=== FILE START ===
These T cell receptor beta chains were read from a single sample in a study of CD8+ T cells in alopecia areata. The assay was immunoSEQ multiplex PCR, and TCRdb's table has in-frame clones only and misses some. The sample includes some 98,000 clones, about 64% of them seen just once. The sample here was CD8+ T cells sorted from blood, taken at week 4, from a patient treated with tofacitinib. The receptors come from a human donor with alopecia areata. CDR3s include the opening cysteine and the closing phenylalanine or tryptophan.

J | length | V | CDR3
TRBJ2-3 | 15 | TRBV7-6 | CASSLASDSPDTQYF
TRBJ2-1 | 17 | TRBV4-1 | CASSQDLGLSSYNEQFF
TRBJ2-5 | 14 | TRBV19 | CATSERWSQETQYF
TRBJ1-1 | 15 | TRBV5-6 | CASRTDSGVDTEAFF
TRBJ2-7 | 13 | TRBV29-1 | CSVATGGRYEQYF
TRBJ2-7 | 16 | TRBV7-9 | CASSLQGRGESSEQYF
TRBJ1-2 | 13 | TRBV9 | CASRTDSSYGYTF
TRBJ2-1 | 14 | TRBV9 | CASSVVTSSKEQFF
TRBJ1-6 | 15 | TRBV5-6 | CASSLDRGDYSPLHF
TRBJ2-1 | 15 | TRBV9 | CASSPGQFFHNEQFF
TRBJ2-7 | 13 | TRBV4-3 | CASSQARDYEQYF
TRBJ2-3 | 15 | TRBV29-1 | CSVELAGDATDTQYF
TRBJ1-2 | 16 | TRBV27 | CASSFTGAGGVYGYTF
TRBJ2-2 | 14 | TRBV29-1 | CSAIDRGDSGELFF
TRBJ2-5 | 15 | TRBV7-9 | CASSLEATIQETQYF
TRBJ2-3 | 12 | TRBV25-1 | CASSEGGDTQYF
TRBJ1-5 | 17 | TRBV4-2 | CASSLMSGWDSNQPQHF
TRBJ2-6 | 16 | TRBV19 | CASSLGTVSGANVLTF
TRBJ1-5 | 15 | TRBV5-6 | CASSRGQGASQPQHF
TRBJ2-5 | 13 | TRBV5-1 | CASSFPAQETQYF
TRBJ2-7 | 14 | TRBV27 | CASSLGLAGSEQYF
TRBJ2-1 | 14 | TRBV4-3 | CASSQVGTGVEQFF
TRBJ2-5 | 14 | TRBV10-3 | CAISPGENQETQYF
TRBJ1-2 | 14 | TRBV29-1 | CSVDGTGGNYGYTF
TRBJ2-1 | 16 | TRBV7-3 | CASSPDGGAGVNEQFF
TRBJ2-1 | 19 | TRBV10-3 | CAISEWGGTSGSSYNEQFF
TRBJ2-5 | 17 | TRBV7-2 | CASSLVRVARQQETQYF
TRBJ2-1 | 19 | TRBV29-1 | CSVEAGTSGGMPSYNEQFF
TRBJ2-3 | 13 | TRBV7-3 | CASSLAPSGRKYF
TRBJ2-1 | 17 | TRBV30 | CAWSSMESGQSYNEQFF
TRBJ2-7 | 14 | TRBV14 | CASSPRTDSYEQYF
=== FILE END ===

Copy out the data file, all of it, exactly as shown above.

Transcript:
These T cell receptor beta chains were read from a single sample in a study of CD8+ T cells in alopecia areata. The assay was immunoSEQ multiplex PCR, and TCRdb's table has in-frame clones only and misses some. The sample includes some 98,000 clones, about 64% of them seen just once. The sample here was CD8+ T cells sorted from blood, taken at week 4, from a patient treated with tofacitinib. The receptors come from a human donor with alopecia areata. CDR3s include the opening cysteine and the closing phenylalanine or tryptophan.

J | length | V | CDR3
TRBJ2-3 | 15 | TRBV7-6 | CASSLASDSPDTQYF
TRBJ2-1 | 17 | TRBV4-1 | CASSQDLGLSSYNEQFF
TRBJ2-5 | 14 | TRBV19 | CATSERWSQETQYF
TRBJ1-1 | 15 | TRBV5-6 | CASRTDSGVDTEAFF
TRBJ2-7 | 13 | TRBV29-1 | CSVATGGRYEQYF
TRBJ2-7 | 16 | TRBV7-9 | CASSLQGRGESSEQYF
TRBJ1-2 | 13 | TRBV9 | CASRTDSSYGYTF
TRBJ2-1 | 14 | TRBV9 | CASSVVTSSKEQFF
TRBJ1-6 | 15 | TRBV5-6 | CASSLDRGDYSPLHF
TRBJ2-1 | 15 | TRBV9 | CASSPGQFFHNEQFF
TRBJ2-7 | 13 | TRBV4-3 | CASSQARDYEQYF
TRBJ2-3 | 15 | TRBV29-1 | CSVELAGDATDTQYF
TRBJ1-2 | 16 | TRBV27 | CASSFTGAGGVYGYTF
TRBJ2-2 | 14 | TRBV29-1 | CSAIDRGDSGELFF
TRBJ2-5 | 15 | TRBV7-9 | CASSLEATIQETQYF
TRBJ2-3 | 12 | TRBV25-1 | CASSEGGDTQYF
TRBJ1-5 | 17 | TRBV4-2 | CASSLMSGWDSNQPQHF
TRBJ2-6 | 16 | TRBV19 | CASSLGTVSGANVLTF
TRBJ1-5 | 15 | TRBV5-6 | CASSRGQGASQPQHF
TRBJ2-5 | 13 | TRBV5-1 | CASSFPAQETQYF
TRBJ2-7 | 14 | TRBV27 | CASSLGLAGSEQYF
TRBJ2-1 | 14 | TRBV4-3 | CASSQVGTGVEQFF
TRBJ2-5 | 14 | TRBV10-3 | CAISPGENQETQYF
TRBJ1-2 | 14 | TRBV29-1 | CSVDGTGGNYGYTF
TRBJ2-1 | 16 | TRBV7-3 | CASSPDGGAGVNEQFF
TRBJ2-1 | 19 | TRBV10-3 | CAISEWGGTSGSSYNEQFF
TRBJ2-5 | 17 | TRBV7-2 | CASSLVRVARQQETQYF
TRBJ2-1 | 19 | TRBV29-1 | CSVEAGTSGGMPSYNEQFF
TRBJ2-3 | 13 | TRBV7-3 | CASSLAPSGRKYF
TRBJ2-1 | 17 | TRBV30 | CAWSSMESGQSYNEQFF
TRBJ2-7 | 14 | TRBV14 | CASSPRTDSYEQYF